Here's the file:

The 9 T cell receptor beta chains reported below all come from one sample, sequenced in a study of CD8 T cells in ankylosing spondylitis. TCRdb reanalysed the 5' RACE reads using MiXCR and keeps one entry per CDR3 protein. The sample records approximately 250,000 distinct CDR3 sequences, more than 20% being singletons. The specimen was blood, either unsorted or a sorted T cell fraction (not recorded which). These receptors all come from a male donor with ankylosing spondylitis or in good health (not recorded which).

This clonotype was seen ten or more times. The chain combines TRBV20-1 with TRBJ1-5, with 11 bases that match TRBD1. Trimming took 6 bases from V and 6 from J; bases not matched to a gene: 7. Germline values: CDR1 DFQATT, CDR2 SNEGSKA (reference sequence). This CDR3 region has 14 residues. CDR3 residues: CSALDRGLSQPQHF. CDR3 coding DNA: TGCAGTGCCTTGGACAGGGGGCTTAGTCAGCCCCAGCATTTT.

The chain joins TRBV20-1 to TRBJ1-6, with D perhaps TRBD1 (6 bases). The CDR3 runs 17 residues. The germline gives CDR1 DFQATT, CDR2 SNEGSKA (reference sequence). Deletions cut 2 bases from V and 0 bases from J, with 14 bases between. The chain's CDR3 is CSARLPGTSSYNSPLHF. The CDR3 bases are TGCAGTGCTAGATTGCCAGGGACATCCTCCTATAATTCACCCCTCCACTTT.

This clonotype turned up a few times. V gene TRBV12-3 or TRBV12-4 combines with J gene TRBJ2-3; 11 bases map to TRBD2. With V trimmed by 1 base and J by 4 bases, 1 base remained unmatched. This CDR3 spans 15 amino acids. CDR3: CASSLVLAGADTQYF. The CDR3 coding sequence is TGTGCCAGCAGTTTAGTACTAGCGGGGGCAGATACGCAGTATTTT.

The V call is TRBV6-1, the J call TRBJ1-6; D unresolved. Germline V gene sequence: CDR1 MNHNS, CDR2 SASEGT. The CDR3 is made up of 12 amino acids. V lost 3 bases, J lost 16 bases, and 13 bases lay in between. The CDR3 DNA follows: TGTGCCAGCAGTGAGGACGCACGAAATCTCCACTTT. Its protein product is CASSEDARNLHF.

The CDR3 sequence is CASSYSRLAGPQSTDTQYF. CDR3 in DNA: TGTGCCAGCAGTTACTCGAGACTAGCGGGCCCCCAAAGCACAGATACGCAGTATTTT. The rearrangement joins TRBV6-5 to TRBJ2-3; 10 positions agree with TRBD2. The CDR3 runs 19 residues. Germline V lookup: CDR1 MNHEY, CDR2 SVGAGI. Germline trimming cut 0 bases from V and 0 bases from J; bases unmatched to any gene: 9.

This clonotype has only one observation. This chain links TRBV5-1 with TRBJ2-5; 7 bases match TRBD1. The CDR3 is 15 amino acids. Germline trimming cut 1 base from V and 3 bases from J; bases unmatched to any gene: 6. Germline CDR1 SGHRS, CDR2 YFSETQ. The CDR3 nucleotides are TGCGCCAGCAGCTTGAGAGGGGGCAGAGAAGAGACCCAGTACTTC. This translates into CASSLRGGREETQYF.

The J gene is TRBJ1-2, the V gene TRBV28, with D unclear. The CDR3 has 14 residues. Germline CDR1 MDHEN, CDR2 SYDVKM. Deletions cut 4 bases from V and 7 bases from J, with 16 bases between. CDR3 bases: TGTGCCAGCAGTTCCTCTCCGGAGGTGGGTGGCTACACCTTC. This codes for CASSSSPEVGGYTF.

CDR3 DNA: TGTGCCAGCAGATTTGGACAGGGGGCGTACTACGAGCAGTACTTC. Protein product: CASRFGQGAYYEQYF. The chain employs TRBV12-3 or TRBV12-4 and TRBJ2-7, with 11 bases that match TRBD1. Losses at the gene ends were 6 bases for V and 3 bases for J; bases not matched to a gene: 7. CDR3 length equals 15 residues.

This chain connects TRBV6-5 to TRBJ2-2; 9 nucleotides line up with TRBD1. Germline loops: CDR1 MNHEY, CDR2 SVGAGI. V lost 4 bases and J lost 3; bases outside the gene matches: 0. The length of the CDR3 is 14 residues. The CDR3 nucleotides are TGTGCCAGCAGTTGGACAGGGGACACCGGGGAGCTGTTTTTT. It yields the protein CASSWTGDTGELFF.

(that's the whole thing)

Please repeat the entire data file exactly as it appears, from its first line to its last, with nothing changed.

The 9 T cell receptor beta chains reported below all come from one sample, sequenced in a study of CD8 T cells in ankylosing spondylitis. TCRdb reanalysed the 5' RACE reads using MiXCR and keeps one entry per CDR3 protein. The sample records approximately 250,000 distinct CDR3 sequences, more than 20% being singletons. The specimen was blood, either unsorted or a sorted T cell fraction (not recorded which). These receptors all come from a male donor with ankylosing spondylitis or in good health (not recorded which).

This clonotype was seen ten or more times. The chain combines TRBV20-1 with TRBJ1-5, with 11 bases that match TRBD1. Trimming took 6 bases from V and 6 from J; bases not matched to a gene: 7. Germline values: CDR1 DFQATT, CDR2 SNEGSKA (reference sequence). This CDR3 region has 14 residues. CDR3 residues: CSALDRGLSQPQHF. CDR3 coding DNA: TGCAGTGCCTTGGACAGGGGGCTTAGTCAGCCCCAGCATTTT.

The chain joins TRBV20-1 to TRBJ1-6, with D perhaps TRBD1 (6 bases). The CDR3 runs 17 residues. The germline gives CDR1 DFQATT, CDR2 SNEGSKA (reference sequence). Deletions cut 2 bases from V and 0 bases from J, with 14 bases between. The chain's CDR3 is CSARLPGTSSYNSPLHF. The CDR3 bases are TGCAGTGCTAGATTGCCAGGGACATCCTCCTATAATTCACCCCTCCACTTT.

This clonotype turned up a few times. V gene TRBV12-3 or TRBV12-4 combines with J gene TRBJ2-3; 11 bases map to TRBD2. With V trimmed by 1 base and J by 4 bases, 1 base remained unmatched. This CDR3 spans 15 amino acids. CDR3: CASSLVLAGADTQYF. The CDR3 coding sequence is TGTGCCAGCAGTTTAGTACTAGCGGGGGCAGATACGCAGTATTTT.

The V call is TRBV6-1, the J call TRBJ1-6; D unresolved. Germline V gene sequence: CDR1 MNHNS, CDR2 SASEGT. The CDR3 is made up of 12 amino acids. V lost 3 bases, J lost 16 bases, and 13 bases lay in between. The CDR3 DNA follows: TGTGCCAGCAGTGAGGACGCACGAAATCTCCACTTT. Its protein product is CASSEDARNLHF.

The CDR3 sequence is CASSYSRLAGPQSTDTQYF. CDR3 in DNA: TGTGCCAGCAGTTACTCGAGACTAGCGGGCCCCCAAAGCACAGATACGCAGTATTTT. The rearrangement joins TRBV6-5 to TRBJ2-3; 10 positions agree with TRBD2. The CDR3 runs 19 residues. Germline V lookup: CDR1 MNHEY, CDR2 SVGAGI. Germline trimming cut 0 bases from V and 0 bases from J; bases unmatched to any gene: 9.

This clonotype has only one observation. This chain links TRBV5-1 with TRBJ2-5; 7 bases match TRBD1. The CDR3 is 15 amino acids. Germline trimming cut 1 base from V and 3 bases from J; bases unmatched to any gene: 6. Germline CDR1 SGHRS, CDR2 YFSETQ. The CDR3 nucleotides are TGCGCCAGCAGCTTGAGAGGGGGCAGAGAAGAGACCCAGTACTTC. This translates into CASSLRGGREETQYF.

The J gene is TRBJ1-2, the V gene TRBV28, with D unclear. The CDR3 has 14 residues. Germline CDR1 MDHEN, CDR2 SYDVKM. Deletions cut 4 bases from V and 7 bases from J, with 16 bases between. CDR3 bases: TGTGCCAGCAGTTCCTCTCCGGAGGTGGGTGGCTACACCTTC. This codes for CASSSSPEVGGYTF.

CDR3 DNA: TGTGCCAGCAGATTTGGACAGGGGGCGTACTACGAGCAGTACTTC. Protein product: CASRFGQGAYYEQYF. The chain employs TRBV12-3 or TRBV12-4 and TRBJ2-7, with 11 bases that match TRBD1. Losses at the gene ends were 6 bases for V and 3 bases for J; bases not matched to a gene: 7. CDR3 length equals 15 residues.

This chain connects TRBV6-5 to TRBJ2-2; 9 nucleotides line up with TRBD1. Germline loops: CDR1 MNHEY, CDR2 SVGAGI. V lost 4 bases and J lost 3; bases outside the gene matches: 0. The length of the CDR3 is 14 residues. The CDR3 nucleotides are TGTGCCAGCAGTTGGACAGGGGACACCGGGGAGCTGTTTTTT. It yields the protein CASSWTGDTGELFF.